I’m almost speechless in light of the decay of the political situation in the US these days. The dual assault on the constitution, coupled with a willful ignorance of the world’s thoughts wrt Iraq make this the darkest political time in my life since the era of Nixon and Watergate. One key difference is that while Nixon was paranoid, along with his many other flaws, his disregard for constitutional niceties and outright attacks on civil liberties never measured up to the current regime’s level of disrespect. (Guess I did have a thing or 2 to say 🙂
Thankfully, two distinguished, elder statesmen for our country have had a lot to say recently, and I’m pleased to share some of their thinking:
John Brady Kiesling, a career diplomat in the State Dept, resigned after 20 years of service, citing an inability
“to reconcile my conscience with my ability to represent the current U.S. Administration”, in a letter to Secretary of State Colin Powell , published in the NY Times. (NY Times, reg. req.)
But until this Administration it had been possible to believe that by upholding the policies of my president I was also upholding the interests of the American people and the world. I believe it no longer.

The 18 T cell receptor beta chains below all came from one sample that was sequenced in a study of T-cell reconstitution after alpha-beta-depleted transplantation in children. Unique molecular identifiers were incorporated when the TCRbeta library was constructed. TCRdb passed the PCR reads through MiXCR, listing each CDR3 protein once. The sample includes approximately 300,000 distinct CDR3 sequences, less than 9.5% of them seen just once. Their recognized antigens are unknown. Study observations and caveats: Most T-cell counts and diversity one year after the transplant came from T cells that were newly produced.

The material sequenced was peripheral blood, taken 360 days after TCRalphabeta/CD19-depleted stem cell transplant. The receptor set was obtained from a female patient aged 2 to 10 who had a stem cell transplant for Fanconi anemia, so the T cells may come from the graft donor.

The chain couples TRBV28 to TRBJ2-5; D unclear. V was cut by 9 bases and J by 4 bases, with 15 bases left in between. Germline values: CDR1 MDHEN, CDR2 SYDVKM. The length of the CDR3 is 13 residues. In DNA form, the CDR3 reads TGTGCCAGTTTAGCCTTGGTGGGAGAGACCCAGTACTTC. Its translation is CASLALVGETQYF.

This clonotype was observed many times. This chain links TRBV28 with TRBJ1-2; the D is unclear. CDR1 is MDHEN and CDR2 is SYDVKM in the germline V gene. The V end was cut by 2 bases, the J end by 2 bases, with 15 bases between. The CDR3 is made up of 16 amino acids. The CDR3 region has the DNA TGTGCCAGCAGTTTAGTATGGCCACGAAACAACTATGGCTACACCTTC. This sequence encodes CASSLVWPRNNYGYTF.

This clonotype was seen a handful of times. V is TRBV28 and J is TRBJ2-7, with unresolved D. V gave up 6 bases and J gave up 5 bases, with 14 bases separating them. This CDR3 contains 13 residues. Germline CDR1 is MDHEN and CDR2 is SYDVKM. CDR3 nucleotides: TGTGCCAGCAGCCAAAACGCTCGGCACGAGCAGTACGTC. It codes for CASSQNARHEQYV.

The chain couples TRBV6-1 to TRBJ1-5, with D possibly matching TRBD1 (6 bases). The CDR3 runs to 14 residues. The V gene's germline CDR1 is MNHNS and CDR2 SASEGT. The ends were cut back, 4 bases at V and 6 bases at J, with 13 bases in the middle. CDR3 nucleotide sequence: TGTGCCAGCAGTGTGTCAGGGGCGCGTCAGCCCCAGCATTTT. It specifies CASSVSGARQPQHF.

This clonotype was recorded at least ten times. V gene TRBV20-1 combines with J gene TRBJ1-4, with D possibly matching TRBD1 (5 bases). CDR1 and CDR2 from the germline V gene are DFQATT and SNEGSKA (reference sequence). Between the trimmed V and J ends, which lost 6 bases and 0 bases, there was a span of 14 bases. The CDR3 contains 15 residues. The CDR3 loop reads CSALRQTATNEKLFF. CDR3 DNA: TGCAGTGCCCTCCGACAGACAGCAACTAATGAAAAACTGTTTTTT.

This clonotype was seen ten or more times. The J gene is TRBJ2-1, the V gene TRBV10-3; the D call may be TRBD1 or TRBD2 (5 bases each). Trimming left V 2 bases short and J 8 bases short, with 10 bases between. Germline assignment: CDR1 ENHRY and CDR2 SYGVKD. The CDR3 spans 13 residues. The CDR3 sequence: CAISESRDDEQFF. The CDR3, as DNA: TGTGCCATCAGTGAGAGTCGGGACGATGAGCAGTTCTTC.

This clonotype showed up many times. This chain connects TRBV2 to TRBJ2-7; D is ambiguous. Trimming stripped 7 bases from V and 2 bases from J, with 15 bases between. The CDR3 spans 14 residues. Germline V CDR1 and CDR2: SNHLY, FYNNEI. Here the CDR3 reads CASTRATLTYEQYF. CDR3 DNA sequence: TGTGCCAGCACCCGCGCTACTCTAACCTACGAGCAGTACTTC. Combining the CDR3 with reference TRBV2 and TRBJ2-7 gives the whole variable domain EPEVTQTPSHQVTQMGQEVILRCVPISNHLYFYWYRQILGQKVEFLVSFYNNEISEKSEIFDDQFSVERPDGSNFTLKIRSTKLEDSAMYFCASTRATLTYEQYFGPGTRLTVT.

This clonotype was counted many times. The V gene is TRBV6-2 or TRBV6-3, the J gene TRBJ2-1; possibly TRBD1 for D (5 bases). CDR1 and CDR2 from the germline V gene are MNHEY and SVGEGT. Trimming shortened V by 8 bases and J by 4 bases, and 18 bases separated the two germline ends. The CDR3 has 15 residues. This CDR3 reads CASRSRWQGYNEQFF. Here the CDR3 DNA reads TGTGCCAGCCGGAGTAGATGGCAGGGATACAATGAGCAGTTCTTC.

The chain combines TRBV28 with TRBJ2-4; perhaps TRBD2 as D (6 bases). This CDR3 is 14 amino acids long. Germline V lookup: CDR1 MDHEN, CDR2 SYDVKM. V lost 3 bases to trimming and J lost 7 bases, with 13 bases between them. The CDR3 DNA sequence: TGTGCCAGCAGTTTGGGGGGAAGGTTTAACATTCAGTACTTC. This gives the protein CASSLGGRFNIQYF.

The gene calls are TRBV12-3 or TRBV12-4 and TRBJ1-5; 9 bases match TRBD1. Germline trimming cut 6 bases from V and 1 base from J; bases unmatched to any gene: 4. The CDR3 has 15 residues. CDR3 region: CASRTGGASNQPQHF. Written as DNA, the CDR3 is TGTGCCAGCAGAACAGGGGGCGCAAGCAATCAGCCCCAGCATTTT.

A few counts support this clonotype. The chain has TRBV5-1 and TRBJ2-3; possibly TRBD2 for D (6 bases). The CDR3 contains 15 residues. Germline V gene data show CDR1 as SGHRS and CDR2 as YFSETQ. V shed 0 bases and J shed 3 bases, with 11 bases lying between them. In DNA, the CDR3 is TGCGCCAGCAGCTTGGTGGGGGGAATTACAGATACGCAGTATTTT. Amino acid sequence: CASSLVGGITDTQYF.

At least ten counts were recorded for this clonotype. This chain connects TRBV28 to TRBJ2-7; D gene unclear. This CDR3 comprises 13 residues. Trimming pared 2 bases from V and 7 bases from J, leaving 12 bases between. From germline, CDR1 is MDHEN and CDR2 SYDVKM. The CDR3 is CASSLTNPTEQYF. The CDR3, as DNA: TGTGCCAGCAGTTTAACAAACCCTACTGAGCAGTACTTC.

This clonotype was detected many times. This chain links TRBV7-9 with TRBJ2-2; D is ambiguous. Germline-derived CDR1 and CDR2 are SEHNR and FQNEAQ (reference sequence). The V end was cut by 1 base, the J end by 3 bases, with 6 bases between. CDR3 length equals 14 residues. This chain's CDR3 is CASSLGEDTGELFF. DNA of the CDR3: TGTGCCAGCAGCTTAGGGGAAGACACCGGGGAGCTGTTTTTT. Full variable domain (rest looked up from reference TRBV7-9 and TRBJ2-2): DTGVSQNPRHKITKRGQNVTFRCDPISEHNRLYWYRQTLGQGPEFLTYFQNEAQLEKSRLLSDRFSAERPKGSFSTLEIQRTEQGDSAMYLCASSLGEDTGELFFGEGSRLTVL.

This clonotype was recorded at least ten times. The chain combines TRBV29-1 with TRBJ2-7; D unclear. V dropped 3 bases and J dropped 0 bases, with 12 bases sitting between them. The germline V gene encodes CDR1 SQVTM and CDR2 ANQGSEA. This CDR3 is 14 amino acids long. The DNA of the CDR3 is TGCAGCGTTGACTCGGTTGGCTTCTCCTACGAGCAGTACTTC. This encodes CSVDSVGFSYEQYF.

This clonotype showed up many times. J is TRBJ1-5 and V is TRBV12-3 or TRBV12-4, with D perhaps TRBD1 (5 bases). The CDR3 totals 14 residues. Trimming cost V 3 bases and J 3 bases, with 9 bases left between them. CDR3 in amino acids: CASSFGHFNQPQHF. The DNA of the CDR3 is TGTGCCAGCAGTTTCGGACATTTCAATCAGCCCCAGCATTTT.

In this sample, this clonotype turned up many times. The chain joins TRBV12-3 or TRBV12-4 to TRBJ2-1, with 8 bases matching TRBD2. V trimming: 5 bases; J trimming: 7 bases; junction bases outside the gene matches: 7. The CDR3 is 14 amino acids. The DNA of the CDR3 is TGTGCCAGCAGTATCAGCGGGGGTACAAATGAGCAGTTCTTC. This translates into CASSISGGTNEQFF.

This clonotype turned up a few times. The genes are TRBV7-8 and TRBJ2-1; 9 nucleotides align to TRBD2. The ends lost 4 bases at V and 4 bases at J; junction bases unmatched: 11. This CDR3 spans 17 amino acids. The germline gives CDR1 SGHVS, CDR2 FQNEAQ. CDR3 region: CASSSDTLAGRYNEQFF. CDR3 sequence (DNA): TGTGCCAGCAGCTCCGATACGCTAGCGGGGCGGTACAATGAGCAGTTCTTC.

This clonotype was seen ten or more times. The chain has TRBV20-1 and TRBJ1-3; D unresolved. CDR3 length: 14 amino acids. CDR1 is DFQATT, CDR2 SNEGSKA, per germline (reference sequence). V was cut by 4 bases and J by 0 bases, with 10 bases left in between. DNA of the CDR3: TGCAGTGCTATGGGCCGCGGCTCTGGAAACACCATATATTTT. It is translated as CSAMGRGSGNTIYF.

The policies we are now asked to advance are incompatible not only with American values but also with American interests. … Our current course will bring instability and danger, not security.
We spread disproportionate terror and confusion in the public mind, arbitrarily linking the unrelated problems of terrorism and Iraq. The result, and perhaps the motive, is to justify a vast misallocation of shrinking public wealth to the military and to weaken the safeguards that protect American citizens from the heavy hand of government. September 11 did not do as much damage to the fabric of American society as we seem determined to so to ourselves.
The loyalty of many of our friends is impressive, a tribute to American moral capital built up over a century. But our closest allies are persuaded less that war is justified … Has